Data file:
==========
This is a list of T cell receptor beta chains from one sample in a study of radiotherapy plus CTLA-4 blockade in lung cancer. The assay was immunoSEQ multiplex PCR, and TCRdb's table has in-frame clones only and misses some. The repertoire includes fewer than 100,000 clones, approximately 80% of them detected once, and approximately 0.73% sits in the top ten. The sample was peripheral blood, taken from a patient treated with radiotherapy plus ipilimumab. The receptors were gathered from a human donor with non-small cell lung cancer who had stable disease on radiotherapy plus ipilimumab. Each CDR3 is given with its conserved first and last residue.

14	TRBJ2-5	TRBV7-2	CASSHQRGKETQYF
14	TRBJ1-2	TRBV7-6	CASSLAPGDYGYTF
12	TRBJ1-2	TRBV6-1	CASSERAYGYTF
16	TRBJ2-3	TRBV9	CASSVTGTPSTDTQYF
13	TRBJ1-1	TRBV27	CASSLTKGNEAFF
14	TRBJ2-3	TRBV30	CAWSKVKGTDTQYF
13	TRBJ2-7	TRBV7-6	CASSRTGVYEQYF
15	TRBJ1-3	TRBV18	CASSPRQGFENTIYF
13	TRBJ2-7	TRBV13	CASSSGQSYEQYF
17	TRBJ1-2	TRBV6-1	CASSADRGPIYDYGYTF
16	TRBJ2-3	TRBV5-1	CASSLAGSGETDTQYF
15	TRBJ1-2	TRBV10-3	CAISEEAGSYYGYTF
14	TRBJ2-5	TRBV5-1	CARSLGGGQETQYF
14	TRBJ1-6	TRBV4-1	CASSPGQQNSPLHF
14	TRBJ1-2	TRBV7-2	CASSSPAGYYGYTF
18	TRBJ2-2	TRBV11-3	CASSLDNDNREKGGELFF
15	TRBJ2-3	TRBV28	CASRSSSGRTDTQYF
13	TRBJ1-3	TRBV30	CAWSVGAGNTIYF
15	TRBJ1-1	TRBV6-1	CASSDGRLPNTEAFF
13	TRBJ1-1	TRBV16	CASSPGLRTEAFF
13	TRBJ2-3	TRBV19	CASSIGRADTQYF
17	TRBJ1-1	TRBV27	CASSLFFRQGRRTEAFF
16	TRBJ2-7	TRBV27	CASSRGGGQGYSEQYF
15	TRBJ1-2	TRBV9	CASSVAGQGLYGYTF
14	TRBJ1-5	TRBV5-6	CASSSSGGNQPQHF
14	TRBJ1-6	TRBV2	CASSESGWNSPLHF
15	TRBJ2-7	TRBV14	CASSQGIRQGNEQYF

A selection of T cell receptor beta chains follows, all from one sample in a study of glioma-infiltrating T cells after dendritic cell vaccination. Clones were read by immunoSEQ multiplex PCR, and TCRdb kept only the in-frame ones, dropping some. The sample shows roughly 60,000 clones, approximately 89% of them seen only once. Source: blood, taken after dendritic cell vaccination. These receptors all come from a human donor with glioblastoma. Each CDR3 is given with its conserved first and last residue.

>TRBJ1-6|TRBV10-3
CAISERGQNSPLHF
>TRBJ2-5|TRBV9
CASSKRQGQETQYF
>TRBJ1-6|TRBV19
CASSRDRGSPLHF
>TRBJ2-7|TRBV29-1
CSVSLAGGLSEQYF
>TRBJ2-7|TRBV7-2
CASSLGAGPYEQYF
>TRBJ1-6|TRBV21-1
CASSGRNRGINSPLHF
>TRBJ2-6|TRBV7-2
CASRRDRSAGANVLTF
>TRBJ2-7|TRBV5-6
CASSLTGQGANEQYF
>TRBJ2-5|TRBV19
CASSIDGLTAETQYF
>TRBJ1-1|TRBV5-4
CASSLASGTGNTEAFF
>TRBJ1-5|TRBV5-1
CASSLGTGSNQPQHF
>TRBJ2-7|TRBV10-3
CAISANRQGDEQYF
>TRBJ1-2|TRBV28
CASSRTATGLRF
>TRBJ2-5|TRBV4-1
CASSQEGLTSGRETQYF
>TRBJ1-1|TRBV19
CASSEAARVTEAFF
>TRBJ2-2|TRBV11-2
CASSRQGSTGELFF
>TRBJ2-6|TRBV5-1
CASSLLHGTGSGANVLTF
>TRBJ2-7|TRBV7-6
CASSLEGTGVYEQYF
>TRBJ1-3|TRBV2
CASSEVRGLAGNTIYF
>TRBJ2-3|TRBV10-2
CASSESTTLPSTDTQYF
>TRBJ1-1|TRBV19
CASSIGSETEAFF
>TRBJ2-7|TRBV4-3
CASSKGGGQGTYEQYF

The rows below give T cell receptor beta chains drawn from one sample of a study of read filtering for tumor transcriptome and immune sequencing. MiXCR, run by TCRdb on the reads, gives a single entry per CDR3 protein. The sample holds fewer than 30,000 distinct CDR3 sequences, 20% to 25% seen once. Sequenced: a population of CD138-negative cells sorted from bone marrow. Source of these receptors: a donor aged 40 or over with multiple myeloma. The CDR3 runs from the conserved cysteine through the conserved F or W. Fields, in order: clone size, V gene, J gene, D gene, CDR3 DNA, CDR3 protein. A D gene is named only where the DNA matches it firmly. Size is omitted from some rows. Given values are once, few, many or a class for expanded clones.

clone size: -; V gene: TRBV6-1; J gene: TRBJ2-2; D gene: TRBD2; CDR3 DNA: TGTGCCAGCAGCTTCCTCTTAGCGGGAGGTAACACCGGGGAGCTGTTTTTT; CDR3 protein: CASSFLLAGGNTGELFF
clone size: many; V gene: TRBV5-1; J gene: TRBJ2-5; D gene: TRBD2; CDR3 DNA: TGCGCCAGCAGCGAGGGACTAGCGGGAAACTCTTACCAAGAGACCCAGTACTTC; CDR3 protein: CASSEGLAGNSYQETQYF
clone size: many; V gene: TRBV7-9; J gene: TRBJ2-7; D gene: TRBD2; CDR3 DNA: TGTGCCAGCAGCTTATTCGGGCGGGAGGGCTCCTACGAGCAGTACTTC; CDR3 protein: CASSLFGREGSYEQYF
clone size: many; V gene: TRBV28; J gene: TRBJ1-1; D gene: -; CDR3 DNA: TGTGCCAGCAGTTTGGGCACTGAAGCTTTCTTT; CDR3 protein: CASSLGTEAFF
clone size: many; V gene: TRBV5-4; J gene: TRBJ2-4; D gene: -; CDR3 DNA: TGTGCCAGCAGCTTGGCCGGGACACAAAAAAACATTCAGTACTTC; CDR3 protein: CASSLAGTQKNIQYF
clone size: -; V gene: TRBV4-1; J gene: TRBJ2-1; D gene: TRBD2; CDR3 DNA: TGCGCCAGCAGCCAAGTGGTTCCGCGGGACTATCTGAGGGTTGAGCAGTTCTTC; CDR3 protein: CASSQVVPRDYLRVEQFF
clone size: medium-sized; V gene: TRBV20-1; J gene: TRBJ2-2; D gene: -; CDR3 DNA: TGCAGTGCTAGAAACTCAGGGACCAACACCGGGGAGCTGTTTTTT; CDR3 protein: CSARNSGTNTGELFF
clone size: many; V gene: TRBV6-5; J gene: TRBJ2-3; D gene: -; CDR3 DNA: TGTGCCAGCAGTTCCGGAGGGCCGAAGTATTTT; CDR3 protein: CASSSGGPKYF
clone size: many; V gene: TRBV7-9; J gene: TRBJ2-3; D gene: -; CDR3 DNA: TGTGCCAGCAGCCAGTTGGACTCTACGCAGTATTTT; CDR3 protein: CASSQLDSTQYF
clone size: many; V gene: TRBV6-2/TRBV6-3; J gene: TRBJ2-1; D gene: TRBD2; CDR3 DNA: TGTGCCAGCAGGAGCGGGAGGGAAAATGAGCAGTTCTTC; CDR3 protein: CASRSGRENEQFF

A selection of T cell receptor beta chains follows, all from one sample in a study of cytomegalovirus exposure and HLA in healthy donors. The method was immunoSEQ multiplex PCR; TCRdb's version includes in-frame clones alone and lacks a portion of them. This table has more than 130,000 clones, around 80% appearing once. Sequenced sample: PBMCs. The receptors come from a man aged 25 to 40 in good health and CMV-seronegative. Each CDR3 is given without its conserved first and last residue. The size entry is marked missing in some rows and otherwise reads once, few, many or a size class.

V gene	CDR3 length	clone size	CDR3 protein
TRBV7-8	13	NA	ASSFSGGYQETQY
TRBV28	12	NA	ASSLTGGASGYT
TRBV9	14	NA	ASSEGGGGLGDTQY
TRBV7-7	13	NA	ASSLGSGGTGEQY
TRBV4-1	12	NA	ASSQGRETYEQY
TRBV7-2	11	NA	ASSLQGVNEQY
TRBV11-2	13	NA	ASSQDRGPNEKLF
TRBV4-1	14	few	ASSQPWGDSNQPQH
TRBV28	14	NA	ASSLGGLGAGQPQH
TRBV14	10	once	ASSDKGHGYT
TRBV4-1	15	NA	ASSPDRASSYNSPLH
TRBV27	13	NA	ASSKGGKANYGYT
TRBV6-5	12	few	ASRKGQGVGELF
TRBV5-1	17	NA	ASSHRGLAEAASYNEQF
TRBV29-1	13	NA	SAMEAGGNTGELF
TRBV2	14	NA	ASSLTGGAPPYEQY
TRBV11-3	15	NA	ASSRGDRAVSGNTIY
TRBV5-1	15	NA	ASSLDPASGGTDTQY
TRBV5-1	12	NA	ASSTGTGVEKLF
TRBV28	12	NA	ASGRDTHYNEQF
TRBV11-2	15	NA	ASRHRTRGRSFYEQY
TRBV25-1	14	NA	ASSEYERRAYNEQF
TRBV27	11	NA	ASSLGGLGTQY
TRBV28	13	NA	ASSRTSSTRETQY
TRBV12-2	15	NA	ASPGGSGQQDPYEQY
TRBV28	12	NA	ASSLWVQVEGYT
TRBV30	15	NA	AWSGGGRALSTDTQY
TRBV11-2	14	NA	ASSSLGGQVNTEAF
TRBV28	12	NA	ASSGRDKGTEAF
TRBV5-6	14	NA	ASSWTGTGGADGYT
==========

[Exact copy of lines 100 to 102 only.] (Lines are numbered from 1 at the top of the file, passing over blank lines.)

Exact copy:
TRBV5-1	17	NA	ASSHRGLAEAASYNEQF
TRBV29-1	13	NA	SAMEAGGNTGELF
TRBV2	14	NA	ASSLTGGAPPYEQY